Role-playing exercises offer a unique way of learning material: they require a high amount of imagination and communicating skills that are useful in any discipline. Dr. Leah Olson-McBride, Department of Social Work, shares how she uses Role-Playing exercises in her class:
One thing I’ve started doing in my Groups and Families class—a class where we teach the students how to be social workers with groups and family units—is a fishbowl activity, where students will actually role-play and act out a scenario. In the middle of the class, after teaching specific techniques regarding the upcoming scenario, I put up a case study on the screen and pull some students from the class to live out the situation. One person will play the social worker, other students will be the family, etc. After the performance, the class will give feedback on what the social worker did well, and what they could improve upon. Students seem to be really anxious about participating, but always give good feedback on it. A common response I’ll get is: “I was really nervous being chosen, but I’m really glad I got to do it.” If it’s really hard content, sometimes I’ll have them show me the worst way to do it first: it takes the pressure off performing perfectly, and, of course, the students think it’s really funny.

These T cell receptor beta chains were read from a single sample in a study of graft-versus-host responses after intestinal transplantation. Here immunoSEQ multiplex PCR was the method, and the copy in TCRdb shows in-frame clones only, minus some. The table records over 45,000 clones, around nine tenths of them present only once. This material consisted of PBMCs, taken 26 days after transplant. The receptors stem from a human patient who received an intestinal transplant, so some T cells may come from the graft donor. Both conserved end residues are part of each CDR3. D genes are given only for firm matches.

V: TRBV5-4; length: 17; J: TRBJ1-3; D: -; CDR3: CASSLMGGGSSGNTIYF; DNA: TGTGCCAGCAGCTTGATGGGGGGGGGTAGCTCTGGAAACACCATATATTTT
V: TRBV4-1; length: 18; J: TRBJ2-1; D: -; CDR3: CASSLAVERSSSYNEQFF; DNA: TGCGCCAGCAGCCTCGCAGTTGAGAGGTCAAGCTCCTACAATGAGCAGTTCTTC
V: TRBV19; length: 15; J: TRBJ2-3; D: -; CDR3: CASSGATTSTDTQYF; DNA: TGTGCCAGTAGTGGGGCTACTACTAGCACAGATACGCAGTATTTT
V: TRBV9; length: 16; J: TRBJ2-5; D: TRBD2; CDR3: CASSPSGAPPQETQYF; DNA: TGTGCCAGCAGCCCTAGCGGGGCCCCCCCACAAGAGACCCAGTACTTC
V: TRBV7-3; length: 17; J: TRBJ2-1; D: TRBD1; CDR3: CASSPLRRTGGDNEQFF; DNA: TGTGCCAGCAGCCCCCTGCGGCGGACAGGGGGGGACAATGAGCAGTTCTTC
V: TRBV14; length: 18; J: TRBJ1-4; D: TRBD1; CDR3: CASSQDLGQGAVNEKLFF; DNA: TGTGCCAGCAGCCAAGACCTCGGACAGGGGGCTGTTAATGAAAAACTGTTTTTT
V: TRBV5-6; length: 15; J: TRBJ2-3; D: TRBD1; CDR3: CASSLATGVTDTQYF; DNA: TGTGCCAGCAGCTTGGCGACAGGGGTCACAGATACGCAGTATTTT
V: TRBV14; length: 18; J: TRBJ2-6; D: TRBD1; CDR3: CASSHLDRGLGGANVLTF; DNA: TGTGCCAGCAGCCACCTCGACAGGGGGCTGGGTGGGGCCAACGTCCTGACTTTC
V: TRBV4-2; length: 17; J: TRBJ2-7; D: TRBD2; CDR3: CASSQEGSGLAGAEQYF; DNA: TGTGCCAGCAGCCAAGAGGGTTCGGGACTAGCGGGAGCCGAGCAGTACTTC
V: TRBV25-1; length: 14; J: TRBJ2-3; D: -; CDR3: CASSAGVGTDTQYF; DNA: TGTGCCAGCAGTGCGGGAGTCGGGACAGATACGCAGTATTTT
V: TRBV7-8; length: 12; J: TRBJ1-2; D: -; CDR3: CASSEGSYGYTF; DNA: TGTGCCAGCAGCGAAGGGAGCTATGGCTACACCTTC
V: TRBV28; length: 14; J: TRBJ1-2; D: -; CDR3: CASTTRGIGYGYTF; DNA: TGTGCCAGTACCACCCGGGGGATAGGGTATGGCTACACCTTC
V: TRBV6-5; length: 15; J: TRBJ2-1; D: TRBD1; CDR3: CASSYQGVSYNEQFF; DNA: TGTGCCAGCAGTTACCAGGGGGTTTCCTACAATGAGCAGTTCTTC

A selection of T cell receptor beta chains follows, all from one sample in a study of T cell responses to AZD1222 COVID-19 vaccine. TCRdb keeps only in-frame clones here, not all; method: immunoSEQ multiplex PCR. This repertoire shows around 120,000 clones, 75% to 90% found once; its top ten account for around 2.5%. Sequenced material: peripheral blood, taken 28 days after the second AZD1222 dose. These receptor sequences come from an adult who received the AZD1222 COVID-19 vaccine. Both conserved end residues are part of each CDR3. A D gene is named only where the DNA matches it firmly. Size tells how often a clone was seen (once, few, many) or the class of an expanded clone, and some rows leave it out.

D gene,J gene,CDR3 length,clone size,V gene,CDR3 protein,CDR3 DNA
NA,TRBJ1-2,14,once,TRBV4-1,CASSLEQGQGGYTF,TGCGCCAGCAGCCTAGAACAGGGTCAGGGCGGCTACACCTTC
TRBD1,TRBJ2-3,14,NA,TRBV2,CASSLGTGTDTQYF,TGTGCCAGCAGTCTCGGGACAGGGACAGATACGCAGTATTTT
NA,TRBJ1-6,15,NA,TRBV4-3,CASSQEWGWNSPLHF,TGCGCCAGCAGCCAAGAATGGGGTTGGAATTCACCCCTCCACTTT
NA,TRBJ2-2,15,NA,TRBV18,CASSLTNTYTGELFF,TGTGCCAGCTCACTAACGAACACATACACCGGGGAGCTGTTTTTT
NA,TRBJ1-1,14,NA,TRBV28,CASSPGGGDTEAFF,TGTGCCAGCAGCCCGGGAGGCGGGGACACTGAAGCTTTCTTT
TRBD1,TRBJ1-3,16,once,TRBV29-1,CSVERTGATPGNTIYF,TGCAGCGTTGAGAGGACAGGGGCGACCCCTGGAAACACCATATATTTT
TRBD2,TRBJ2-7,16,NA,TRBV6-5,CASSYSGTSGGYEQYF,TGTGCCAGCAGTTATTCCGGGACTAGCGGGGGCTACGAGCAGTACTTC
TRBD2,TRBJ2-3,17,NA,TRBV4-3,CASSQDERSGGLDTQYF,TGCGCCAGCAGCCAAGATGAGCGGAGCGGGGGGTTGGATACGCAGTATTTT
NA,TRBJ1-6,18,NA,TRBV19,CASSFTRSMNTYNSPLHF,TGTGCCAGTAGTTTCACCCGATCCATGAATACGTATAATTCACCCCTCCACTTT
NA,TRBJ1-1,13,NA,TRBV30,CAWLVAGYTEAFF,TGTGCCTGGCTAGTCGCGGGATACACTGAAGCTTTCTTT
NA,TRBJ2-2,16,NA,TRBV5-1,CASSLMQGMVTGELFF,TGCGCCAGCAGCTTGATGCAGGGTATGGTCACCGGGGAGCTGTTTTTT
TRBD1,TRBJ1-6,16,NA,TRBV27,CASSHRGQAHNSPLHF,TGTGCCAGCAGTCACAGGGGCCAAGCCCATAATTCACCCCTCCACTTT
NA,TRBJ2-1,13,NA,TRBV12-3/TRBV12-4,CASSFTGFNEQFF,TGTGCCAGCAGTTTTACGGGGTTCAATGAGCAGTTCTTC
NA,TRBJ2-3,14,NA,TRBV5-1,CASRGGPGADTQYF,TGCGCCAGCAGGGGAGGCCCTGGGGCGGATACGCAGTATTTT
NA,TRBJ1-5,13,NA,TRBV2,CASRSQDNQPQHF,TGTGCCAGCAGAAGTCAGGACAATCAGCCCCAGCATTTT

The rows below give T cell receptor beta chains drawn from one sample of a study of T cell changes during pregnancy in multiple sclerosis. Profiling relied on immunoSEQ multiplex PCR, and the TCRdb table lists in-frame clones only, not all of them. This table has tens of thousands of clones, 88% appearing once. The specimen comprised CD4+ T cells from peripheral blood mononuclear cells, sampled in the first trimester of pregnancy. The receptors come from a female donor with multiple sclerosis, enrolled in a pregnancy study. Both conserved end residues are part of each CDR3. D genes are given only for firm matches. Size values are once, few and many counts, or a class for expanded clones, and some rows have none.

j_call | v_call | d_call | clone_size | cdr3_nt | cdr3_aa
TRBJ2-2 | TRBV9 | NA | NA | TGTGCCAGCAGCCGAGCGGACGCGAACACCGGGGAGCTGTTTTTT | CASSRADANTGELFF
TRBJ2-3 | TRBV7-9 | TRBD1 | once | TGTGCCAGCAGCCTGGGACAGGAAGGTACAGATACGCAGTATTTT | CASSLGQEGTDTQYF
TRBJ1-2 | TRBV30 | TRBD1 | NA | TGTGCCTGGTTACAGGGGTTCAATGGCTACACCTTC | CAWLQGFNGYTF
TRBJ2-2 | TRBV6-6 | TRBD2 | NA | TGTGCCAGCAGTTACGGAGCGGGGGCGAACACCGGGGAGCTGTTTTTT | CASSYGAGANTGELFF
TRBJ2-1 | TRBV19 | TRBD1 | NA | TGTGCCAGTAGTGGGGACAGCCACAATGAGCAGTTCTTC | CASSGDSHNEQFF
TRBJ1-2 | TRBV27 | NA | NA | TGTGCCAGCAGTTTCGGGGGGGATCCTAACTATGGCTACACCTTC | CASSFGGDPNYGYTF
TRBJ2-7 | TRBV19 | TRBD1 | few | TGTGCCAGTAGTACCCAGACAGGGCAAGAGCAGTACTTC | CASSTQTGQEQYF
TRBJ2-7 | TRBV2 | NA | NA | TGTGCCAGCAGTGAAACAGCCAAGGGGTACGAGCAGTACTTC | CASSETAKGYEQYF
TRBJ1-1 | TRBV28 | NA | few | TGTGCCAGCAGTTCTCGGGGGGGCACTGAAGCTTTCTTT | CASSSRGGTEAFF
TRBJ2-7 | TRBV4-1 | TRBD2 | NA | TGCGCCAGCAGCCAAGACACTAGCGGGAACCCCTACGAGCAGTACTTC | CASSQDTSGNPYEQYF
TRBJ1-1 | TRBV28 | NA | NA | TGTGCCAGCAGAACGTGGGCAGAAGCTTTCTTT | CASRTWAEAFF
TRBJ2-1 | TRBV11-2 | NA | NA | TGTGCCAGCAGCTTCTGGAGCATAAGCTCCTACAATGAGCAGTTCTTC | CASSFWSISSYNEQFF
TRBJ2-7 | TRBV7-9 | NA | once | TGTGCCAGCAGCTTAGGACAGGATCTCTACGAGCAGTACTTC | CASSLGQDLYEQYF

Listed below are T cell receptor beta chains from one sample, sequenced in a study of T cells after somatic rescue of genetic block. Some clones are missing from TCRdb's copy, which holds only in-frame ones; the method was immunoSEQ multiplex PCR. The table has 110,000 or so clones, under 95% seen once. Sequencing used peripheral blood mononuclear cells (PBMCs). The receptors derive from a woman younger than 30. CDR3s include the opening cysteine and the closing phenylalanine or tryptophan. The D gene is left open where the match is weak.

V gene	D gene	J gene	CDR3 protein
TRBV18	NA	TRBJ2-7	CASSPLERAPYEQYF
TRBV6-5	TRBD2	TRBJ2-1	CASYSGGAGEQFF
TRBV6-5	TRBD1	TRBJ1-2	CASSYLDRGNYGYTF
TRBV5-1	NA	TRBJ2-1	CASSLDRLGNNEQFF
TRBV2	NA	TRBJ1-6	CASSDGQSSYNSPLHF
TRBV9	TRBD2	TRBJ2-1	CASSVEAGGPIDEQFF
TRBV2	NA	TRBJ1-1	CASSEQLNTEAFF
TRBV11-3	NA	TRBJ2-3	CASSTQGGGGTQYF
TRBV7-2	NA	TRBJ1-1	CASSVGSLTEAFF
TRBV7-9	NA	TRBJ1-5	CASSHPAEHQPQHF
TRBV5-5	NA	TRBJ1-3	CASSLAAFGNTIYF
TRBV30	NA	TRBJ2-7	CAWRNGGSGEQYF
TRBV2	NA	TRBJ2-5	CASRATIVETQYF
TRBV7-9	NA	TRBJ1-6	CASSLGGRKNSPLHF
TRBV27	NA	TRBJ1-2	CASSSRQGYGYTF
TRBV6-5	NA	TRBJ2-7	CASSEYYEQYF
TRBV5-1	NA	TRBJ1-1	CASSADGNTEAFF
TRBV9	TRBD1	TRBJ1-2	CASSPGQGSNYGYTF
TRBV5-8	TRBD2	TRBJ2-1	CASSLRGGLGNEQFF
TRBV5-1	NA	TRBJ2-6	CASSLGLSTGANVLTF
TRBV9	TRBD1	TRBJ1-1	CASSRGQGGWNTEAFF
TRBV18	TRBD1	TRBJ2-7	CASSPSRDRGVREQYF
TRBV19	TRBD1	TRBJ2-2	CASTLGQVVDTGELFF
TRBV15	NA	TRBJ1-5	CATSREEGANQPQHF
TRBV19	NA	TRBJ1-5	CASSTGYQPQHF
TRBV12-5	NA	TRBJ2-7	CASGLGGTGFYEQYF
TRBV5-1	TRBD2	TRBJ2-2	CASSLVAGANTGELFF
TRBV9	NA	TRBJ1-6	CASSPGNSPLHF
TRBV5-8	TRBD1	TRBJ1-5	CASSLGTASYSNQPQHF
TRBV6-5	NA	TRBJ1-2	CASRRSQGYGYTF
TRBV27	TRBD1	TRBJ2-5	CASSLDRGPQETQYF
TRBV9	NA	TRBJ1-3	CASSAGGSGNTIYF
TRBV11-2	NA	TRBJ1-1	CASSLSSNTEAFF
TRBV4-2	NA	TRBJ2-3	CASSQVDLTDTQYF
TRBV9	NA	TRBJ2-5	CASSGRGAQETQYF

Role-playing can actually be applied to nearly every discipline: view creative examples and types of role-playing exercises at Carleton’s teaching website here.
Interview by: Jon Pumper